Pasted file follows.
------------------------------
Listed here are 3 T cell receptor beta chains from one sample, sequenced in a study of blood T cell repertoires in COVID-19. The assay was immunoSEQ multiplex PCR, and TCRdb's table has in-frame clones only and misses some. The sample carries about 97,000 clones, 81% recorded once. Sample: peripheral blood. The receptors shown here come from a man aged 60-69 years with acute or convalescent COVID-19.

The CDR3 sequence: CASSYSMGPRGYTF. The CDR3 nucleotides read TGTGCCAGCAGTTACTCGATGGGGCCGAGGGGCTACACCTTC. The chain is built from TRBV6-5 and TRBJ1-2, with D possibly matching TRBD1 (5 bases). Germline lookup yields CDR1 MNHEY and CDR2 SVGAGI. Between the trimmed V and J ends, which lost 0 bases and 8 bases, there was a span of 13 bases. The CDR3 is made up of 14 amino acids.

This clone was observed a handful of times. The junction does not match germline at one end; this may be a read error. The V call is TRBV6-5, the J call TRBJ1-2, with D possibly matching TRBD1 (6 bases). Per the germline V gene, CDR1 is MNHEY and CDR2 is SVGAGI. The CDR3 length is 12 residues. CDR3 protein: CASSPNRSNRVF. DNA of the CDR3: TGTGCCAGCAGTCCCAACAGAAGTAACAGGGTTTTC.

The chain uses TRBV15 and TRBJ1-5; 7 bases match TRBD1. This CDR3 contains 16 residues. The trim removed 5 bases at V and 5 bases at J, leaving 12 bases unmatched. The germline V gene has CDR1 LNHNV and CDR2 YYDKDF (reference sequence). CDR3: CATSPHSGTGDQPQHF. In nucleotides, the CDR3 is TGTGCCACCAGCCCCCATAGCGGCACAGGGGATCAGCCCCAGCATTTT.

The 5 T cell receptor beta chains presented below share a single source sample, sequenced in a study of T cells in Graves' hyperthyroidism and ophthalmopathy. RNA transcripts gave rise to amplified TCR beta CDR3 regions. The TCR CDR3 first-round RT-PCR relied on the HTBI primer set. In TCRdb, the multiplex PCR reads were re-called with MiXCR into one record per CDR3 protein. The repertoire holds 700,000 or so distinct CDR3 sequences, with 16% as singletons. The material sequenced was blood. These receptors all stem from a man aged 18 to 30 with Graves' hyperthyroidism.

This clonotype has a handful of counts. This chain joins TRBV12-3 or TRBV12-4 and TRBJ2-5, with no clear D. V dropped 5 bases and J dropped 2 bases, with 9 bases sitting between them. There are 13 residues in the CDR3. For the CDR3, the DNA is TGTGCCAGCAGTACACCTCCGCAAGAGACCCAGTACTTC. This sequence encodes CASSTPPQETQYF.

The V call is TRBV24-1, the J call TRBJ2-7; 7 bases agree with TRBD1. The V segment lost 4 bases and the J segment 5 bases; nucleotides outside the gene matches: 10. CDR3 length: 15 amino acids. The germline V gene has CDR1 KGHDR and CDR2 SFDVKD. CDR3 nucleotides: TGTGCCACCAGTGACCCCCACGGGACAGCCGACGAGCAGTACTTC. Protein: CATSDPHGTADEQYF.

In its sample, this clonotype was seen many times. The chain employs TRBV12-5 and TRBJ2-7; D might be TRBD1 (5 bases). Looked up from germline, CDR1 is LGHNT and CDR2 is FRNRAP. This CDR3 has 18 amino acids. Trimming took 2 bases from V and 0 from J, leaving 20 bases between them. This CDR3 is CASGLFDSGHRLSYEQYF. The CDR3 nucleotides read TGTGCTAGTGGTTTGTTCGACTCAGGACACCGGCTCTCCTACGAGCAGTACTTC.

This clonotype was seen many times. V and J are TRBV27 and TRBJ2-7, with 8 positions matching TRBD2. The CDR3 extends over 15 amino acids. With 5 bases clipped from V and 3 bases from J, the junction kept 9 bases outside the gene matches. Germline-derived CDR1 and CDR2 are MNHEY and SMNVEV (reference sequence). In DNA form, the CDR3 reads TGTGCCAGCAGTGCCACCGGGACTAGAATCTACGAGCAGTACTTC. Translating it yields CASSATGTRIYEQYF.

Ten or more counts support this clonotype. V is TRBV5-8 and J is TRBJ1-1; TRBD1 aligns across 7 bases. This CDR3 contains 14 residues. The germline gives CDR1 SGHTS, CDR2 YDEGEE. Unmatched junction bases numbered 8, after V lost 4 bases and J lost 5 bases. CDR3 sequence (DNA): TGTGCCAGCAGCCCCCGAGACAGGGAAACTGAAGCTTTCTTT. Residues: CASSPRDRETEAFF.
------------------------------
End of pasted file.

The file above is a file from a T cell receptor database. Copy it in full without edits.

Listed here are 3 T cell receptor beta chains from one sample, sequenced in a study of blood T cell repertoires in COVID-19. The assay was immunoSEQ multiplex PCR, and TCRdb's table has in-frame clones only and misses some. The sample carries about 97,000 clones, 81% recorded once. Sample: peripheral blood. The receptors shown here come from a man aged 60-69 years with acute or convalescent COVID-19.

The CDR3 sequence: CASSYSMGPRGYTF. The CDR3 nucleotides read TGTGCCAGCAGTTACTCGATGGGGCCGAGGGGCTACACCTTC. The chain is built from TRBV6-5 and TRBJ1-2, with D possibly matching TRBD1 (5 bases). Germline lookup yields CDR1 MNHEY and CDR2 SVGAGI. Between the trimmed V and J ends, which lost 0 bases and 8 bases, there was a span of 13 bases. The CDR3 is made up of 14 amino acids.

This clone was observed a handful of times. The junction does not match germline at one end; this may be a read error. The V call is TRBV6-5, the J call TRBJ1-2, with D possibly matching TRBD1 (6 bases). Per the germline V gene, CDR1 is MNHEY and CDR2 is SVGAGI. The CDR3 length is 12 residues. CDR3 protein: CASSPNRSNRVF. DNA of the CDR3: TGTGCCAGCAGTCCCAACAGAAGTAACAGGGTTTTC.

The chain uses TRBV15 and TRBJ1-5; 7 bases match TRBD1. This CDR3 contains 16 residues. The trim removed 5 bases at V and 5 bases at J, leaving 12 bases unmatched. The germline V gene has CDR1 LNHNV and CDR2 YYDKDF (reference sequence). CDR3: CATSPHSGTGDQPQHF. In nucleotides, the CDR3 is TGTGCCACCAGCCCCCATAGCGGCACAGGGGATCAGCCCCAGCATTTT.

The 5 T cell receptor beta chains presented below share a single source sample, sequenced in a study of T cells in Graves' hyperthyroidism and ophthalmopathy. RNA transcripts gave rise to amplified TCR beta CDR3 regions. The TCR CDR3 first-round RT-PCR relied on the HTBI primer set. In TCRdb, the multiplex PCR reads were re-called with MiXCR into one record per CDR3 protein. The repertoire holds 700,000 or so distinct CDR3 sequences, with 16% as singletons. The material sequenced was blood. These receptors all stem from a man aged 18 to 30 with Graves' hyperthyroidism.

This clonotype has a handful of counts. This chain joins TRBV12-3 or TRBV12-4 and TRBJ2-5, with no clear D. V dropped 5 bases and J dropped 2 bases, with 9 bases sitting between them. There are 13 residues in the CDR3. For the CDR3, the DNA is TGTGCCAGCAGTACACCTCCGCAAGAGACCCAGTACTTC. This sequence encodes CASSTPPQETQYF.

The V call is TRBV24-1, the J call TRBJ2-7; 7 bases agree with TRBD1. The V segment lost 4 bases and the J segment 5 bases; nucleotides outside the gene matches: 10. CDR3 length: 15 amino acids. The germline V gene has CDR1 KGHDR and CDR2 SFDVKD. CDR3 nucleotides: TGTGCCACCAGTGACCCCCACGGGACAGCCGACGAGCAGTACTTC. Protein: CATSDPHGTADEQYF.

In its sample, this clonotype was seen many times. The chain employs TRBV12-5 and TRBJ2-7; D might be TRBD1 (5 bases). Looked up from germline, CDR1 is LGHNT and CDR2 is FRNRAP. This CDR3 has 18 amino acids. Trimming took 2 bases from V and 0 from J, leaving 20 bases between them. This CDR3 is CASGLFDSGHRLSYEQYF. The CDR3 nucleotides read TGTGCTAGTGGTTTGTTCGACTCAGGACACCGGCTCTCCTACGAGCAGTACTTC.

This clonotype was seen many times. V and J are TRBV27 and TRBJ2-7, with 8 positions matching TRBD2. The CDR3 extends over 15 amino acids. With 5 bases clipped from V and 3 bases from J, the junction kept 9 bases outside the gene matches. Germline-derived CDR1 and CDR2 are MNHEY and SMNVEV (reference sequence). In DNA form, the CDR3 reads TGTGCCAGCAGTGCCACCGGGACTAGAATCTACGAGCAGTACTTC. Translating it yields CASSATGTRIYEQYF.

Ten or more counts support this clonotype. V is TRBV5-8 and J is TRBJ1-1; TRBD1 aligns across 7 bases. This CDR3 contains 14 residues. The germline gives CDR1 SGHTS, CDR2 YDEGEE. Unmatched junction bases numbered 8, after V lost 4 bases and J lost 5 bases. CDR3 sequence (DNA): TGTGCCAGCAGCCCCCGAGACAGGGAAACTGAAGCTTTCTTT. Residues: CASSPRDRETEAFF.